The current symposium, "The Public Dimension of Contract," has been gathered under the promising subheading of "legal theories in dialogue." It thus might be useful to begin with a few remarks about my general approach to the "theory of private law," which informs the questions and answers provided in this article. The theoretical project to which the article is committed is neither sociological, cultural, nor economic. It is philosophical. As a philosophical project, its first aim is to understand, in the sense of hermeneutical understanding. Generally speaking, such hermeneutical understanding has its focus on concepts with which we are dealing every day in an unproblematic way, but which become puzzling if we try to make them explicit. (1) Time is the famous example of such an apparently unproblematic concept; truth and justice are others. Contract is a concept of the same sort. One eminent task of the theory of private law is to illuminate this concept, to help us understand what a contract is and why contract law is therefore the way it is. The focus of such a project of illumination is certainly not on this or that particular contract rule or on this or that area of contracting; its focus is on the basic structure of contract.: In short, this article is directed at better understanding the basic structure of contract law.
Of course, there are not only other projects in private law theory--for example sociological, cultural, and economics projects--but also alternative philosophical projects, most notably projects of critique or deconstruction. (3) However, these projects presuppose an understanding of what is submitted to critique or deconstruction. Any philosophical theory, including critical or deconstructivist theories, must start (and actually does, though sometimes implicitly) first and foremost with an understanding of contract law--with an idea of what a contract is and why contract law is therefore the way it is.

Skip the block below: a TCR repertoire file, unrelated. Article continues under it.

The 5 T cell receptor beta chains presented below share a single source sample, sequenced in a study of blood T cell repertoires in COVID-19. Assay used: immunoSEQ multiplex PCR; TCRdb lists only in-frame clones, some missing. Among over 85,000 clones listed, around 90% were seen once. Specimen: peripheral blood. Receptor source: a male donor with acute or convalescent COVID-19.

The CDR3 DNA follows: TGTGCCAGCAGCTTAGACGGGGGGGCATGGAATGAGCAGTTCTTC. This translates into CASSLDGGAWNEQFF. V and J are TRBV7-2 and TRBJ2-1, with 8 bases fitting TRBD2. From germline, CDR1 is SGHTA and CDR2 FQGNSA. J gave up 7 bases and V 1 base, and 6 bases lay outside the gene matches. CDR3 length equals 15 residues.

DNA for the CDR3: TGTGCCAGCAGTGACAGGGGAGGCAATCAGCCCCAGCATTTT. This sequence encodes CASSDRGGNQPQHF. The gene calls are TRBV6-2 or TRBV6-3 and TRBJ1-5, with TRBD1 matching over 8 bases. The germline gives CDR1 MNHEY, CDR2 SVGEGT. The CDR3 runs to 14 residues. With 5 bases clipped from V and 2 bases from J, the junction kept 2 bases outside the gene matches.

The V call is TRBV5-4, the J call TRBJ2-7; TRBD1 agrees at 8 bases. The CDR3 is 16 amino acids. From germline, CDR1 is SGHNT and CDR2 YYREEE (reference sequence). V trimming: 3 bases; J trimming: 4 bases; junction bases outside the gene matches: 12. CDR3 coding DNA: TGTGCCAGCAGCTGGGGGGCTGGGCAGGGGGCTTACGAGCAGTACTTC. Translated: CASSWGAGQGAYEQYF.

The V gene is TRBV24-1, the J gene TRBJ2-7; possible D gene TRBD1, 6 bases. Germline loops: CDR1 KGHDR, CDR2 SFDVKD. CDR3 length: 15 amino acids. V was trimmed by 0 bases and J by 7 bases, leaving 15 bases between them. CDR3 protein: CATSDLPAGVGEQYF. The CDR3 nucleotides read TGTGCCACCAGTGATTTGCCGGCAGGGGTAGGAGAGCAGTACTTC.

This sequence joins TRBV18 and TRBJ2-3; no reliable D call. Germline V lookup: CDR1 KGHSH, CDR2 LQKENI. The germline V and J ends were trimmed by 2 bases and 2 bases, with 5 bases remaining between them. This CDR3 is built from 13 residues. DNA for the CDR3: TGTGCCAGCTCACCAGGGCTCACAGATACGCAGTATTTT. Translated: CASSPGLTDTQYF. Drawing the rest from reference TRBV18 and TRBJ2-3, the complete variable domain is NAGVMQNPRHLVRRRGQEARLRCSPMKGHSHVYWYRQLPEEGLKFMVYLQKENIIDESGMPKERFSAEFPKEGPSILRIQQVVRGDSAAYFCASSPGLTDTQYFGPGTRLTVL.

It might be helpful to present a contrasting example to the philosophical approach taken here. Law and economics provides such an example. Law and economics scholars usually seem to claim that they are able to explain the basic structure of private law in general and of contract law in particular. (4) One eminent puzzle for contract law theory in general is why contract law, all over the world, usually gives expectation remedies--either specific performance or expectation damages--instead of reliance damages in case of breach of contract. (5) Hence a theory which claims to illuminate basic features of contract law must solve this puzzle.
The law and economics approach is well known for its "efficient breach" of contract theory. (6) The theory says that remedies for breach of contract must be designed in a way to make sure that contracts are only breached if breach is efficient. And this is meant to explain the award of expectation damages, as reliance damages would allow for inefficient breach. Only expectation damages secure that the promisor will breach only for a better bargain, that is, to vend an item for a higher price. Only a better bargain makes the promisor still better off, even though he pays expectation damages to the promisee. The award of reliance damages, in contrast, would invite breach for bargains which are not better but worse, in particular in the case of a promise not relied upon. The problem with this account is that it is over-inclusive. The account based on "efficient breach" is over-inclusive because it explains too much. Let us take it for granted that it would explain expectation remedies. But the same argument would hold that conversion should be treated just the same way as breach of contract. (7) If the original promisor happens to find a better bargain, but after the execution of the contract including transfer of property, he may convert and keep the surplus from the better bargain, if he repays the original purchasing price. …